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How laws are made

Election 2002

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Arts & Humanities
Educational Technology
Social Studies
Visual Arts
Current Events
U.S. History


  • 3-5
  • 6-8
  • 9-12
  • Advanced

Brief description

Students create a graphic organizer to illustrate the steps elected representatives must take to make a new law. Included: Student work sheet and role-play ideas.


Students will
  • learn about the responsibilities of their elected leaders.
  • learn the steps (from proposal to presidential signature) involved in making new laws.
  • create a graphic organizer (work sheet included) that illustrates the steps in the lawmaking process.
  • follow some actual legislation through the process.
  • play the role of a representative or senator in proposing and acting on legislation.



legislation, Congress, vote, Representative, Senator, law, Washington, D.C., government, civics, election, graphic organizer, citizen, citizenship

Materials needed


Lesson plan

In the upcoming election, voters around the United States will elect the person(s) who will represent their districts in the U.S. Congress in Washington, D.C. Voters in each district will elect their U.S. Representative, who will serve in the House of Representatives; voters in about one third of the United States will elect a senator to serve in the U.S. Senate. The representatives and senators who are elected will be responsible for enacting new laws for all the people in the land.

In this lesson, students will learn about what representatives and senators do; they will also learn how the U.S. Congress creates and passes new laws. Online resources are provided to supplement students texts. Students will create a graphic organizer (work sheet provided, or they can use software such as Inspiration to create their own graphic organizer) to show the 9-step process from the time a bill is proposed to the day the President signs a bill into law.

You might begin the lesson by sharing a resource from Scholastic. What Does Congress Do? provides a simple overview of the role elected representatives play in creating new laws for the country.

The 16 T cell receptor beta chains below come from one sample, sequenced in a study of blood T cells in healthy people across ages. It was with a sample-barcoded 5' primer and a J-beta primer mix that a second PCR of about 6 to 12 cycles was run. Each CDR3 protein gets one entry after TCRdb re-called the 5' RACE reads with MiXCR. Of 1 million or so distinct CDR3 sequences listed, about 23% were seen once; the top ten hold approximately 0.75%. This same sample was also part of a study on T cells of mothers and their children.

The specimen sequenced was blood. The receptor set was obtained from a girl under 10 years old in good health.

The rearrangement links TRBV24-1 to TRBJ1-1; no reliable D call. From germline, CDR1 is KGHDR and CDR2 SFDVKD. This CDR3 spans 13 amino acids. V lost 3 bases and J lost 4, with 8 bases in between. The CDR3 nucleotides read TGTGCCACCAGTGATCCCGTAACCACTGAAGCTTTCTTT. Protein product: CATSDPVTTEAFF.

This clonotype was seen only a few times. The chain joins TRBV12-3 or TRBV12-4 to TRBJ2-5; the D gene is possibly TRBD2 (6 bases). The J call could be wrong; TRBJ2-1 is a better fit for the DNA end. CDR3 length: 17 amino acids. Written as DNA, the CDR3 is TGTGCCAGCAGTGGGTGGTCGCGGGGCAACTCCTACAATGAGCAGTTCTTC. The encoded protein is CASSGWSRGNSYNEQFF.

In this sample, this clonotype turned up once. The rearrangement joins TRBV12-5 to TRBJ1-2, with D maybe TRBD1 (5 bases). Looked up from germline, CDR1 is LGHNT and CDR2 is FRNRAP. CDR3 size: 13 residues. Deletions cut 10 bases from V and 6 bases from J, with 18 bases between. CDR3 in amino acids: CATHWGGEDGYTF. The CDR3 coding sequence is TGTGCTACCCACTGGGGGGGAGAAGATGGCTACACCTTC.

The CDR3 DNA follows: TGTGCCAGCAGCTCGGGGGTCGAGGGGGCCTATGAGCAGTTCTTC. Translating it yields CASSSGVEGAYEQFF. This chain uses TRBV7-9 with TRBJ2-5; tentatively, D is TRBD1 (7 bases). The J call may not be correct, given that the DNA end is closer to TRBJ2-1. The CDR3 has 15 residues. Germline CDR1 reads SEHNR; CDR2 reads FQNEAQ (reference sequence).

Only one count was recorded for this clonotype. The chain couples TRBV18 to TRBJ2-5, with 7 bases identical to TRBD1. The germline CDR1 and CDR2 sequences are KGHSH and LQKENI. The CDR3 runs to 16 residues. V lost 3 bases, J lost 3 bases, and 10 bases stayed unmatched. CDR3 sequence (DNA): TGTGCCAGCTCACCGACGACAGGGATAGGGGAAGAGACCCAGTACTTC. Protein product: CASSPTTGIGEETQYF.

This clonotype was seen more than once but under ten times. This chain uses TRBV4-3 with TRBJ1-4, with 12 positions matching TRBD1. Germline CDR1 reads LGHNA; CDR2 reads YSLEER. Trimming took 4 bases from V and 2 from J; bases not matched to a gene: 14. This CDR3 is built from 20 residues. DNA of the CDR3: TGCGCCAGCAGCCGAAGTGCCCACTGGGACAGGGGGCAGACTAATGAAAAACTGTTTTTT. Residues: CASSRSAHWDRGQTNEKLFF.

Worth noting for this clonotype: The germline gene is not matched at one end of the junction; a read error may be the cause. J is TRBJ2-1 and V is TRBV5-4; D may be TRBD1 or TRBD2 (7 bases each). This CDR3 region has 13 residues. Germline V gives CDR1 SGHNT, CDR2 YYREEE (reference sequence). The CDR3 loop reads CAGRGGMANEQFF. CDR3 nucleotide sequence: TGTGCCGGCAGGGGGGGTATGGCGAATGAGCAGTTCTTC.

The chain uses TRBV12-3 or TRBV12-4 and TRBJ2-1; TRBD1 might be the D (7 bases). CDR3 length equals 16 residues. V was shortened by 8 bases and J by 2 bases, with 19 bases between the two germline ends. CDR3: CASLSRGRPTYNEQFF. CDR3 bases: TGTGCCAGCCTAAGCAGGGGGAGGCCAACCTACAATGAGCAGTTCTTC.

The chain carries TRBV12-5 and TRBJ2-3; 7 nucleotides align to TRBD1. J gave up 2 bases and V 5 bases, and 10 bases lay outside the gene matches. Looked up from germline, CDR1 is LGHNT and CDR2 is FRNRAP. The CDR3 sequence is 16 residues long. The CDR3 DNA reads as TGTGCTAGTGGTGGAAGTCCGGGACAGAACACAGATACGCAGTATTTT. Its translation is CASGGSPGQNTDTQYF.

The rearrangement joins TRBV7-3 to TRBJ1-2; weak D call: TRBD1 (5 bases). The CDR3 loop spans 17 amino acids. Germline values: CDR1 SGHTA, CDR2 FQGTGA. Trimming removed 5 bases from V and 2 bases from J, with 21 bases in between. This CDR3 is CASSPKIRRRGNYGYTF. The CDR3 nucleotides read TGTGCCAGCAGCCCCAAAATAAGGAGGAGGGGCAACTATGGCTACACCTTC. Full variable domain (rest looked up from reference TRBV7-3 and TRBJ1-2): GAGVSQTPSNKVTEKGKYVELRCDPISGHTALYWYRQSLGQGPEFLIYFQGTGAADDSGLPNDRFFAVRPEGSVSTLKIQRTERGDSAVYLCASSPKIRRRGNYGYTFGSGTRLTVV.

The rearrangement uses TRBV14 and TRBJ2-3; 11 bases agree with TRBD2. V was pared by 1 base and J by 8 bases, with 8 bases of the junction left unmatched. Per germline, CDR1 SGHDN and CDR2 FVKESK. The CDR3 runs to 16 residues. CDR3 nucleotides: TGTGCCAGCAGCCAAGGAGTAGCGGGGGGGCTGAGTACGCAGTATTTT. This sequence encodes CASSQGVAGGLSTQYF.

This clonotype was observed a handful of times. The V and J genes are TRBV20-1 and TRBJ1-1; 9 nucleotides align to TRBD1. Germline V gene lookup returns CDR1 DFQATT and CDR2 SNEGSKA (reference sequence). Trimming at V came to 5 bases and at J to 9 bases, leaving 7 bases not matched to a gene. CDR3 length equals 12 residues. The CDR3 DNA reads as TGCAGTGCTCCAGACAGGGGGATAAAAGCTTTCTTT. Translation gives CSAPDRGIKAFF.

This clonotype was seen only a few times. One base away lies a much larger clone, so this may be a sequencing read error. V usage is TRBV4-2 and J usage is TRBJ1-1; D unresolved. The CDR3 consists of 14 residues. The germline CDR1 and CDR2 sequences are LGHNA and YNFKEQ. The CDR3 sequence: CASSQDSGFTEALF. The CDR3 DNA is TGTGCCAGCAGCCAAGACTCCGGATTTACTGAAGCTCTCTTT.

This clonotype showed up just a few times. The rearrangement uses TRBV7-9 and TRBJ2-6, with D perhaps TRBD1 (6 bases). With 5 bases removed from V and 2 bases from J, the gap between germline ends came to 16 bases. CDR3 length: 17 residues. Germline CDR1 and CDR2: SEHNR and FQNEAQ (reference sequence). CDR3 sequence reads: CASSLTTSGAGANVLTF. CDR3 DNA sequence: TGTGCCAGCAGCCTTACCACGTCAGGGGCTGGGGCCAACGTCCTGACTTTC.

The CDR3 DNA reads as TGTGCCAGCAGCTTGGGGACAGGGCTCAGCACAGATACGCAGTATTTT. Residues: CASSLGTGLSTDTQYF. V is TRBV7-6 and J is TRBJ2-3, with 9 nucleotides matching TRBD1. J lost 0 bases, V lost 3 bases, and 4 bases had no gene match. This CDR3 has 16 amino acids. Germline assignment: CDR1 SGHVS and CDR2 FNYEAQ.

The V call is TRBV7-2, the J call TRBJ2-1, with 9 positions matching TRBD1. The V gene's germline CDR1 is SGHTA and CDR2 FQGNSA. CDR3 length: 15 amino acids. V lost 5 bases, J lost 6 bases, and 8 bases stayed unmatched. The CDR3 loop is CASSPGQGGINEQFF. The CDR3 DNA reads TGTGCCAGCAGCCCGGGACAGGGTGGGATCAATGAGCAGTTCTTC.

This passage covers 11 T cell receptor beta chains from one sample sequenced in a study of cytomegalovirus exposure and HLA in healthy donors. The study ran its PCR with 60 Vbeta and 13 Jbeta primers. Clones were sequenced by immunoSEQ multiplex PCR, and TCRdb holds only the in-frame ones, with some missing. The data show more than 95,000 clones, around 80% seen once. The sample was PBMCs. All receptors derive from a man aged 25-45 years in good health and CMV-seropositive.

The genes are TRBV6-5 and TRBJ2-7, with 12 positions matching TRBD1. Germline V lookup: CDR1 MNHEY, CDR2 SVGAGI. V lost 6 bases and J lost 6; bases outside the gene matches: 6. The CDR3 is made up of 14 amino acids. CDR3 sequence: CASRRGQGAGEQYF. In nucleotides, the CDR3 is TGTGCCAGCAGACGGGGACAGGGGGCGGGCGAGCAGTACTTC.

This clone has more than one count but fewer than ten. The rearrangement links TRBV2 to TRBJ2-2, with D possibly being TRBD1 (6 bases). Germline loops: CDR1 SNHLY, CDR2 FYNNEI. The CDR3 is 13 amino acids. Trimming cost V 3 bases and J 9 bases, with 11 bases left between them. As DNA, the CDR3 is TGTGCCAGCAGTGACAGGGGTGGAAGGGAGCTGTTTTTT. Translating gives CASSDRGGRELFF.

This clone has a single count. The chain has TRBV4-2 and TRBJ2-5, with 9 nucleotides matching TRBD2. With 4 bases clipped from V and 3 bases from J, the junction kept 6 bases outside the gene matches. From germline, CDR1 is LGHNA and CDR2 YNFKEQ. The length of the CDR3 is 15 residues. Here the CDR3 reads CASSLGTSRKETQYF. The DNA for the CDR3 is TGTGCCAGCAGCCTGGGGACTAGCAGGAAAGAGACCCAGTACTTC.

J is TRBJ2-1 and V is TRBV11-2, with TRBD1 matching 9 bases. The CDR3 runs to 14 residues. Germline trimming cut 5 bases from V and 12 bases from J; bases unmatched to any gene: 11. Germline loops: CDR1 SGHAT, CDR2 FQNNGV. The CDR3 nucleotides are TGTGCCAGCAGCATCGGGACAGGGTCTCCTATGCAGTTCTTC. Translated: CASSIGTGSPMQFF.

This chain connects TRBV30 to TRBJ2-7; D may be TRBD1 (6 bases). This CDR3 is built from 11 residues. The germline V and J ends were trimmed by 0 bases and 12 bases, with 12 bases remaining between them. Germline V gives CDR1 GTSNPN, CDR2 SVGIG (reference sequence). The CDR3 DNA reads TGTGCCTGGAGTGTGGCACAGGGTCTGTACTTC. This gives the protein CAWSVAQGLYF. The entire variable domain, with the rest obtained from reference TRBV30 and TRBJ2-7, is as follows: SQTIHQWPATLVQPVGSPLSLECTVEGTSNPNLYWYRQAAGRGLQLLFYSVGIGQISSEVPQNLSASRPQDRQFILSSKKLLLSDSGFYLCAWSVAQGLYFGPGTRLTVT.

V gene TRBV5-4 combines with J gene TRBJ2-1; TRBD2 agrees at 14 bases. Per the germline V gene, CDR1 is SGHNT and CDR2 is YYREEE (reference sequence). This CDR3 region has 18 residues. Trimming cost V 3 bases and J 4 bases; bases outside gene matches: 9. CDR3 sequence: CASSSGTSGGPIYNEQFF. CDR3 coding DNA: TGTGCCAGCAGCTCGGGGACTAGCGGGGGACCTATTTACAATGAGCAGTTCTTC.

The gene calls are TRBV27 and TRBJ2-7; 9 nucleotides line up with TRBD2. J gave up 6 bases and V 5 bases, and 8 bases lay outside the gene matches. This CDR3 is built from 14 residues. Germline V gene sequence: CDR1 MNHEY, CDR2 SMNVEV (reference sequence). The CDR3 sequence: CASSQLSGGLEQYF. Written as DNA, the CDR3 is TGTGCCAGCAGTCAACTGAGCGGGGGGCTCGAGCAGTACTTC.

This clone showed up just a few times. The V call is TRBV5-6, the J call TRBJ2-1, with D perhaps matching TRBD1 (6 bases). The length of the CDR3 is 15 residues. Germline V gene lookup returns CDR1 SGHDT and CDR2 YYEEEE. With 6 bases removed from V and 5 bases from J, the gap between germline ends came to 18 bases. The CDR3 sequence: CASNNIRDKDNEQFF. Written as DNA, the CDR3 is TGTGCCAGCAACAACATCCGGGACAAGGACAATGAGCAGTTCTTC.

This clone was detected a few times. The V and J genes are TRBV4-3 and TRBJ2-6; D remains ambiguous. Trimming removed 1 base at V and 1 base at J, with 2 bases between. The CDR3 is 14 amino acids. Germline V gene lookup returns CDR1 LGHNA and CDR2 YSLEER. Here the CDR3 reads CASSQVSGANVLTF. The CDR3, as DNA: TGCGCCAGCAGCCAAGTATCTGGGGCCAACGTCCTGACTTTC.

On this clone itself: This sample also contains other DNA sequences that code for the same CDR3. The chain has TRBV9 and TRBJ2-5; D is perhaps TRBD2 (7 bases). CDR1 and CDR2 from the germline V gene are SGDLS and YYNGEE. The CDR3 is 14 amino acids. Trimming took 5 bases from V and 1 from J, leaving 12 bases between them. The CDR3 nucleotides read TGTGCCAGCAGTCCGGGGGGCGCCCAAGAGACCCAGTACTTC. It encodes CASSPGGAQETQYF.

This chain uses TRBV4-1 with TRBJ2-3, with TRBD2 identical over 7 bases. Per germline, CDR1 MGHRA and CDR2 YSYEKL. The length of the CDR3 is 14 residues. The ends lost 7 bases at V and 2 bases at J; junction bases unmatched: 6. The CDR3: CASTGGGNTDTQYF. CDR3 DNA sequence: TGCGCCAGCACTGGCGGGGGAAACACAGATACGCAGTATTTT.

Then help students dig a little deeper into the lawmaking process by providing additional resources. Your students social studies texts should have some good grade-level resources. Supplement those resources with one or more of the online Bill-to-Law Resources listed below.

If you do not have access to a computer, select one or more of the resources below to print and share with students.

Following are a few ways in which you can share those online resources:


Note: You might also use supplemental reading books as resources for completing this activity; the Education World article Elections and our government -- in words a third grader can understand! tells about one excellent resource.

Provide each student with a copy of the How laws are made work sheet. The work sheet provides a graphic organizer for students to use as they boil down the bill-to-law process to its 9 steps. Students should explain each step in their own words. The amount of information students provide, and the complexity of it, will depend on the students grade level.

If your students have access to computers, they might use graphic software such as Inspiration or Kidspiration to build their own graphic organizers to display the steps in the bill-to-law process.

Extension activities

  • Set up a role-play activity in which students play the roles of representatives and/or senators. Each representative/senator will serve as a member of at least two committees. (See the List of senate committees.) They will vote on bills in those committees as well as all bills that make their way to a final vote.
  • Use the official Web site of the Office of the Clerk, U.S. House of Representatives to follow the progress of a handful of legislation. You might follow legislation that has been introduced by your states senator or representative; the local office of that elected official can provide you with additional resources -- or perhaps even a visit from the senator or representative. Another option: Have each student, or group of students, follow a separate piece of legislation.
  • Have students write letters or e-mails to their senator or representative. In those letters, students share their thoughts about a current piece of legislation. Students can access the mailing information they need using the Communicating With Congress page at the Web site.
  • Create a bulletin board that displays on a large scale the information students write in their How Laws Are Made graphic organizers.



Students will use their graphic organizers to write a paragraph briefly explaining the bill-to-law process.

Lesson Plan Source

Education World

Submitted By

Gary Hopkins


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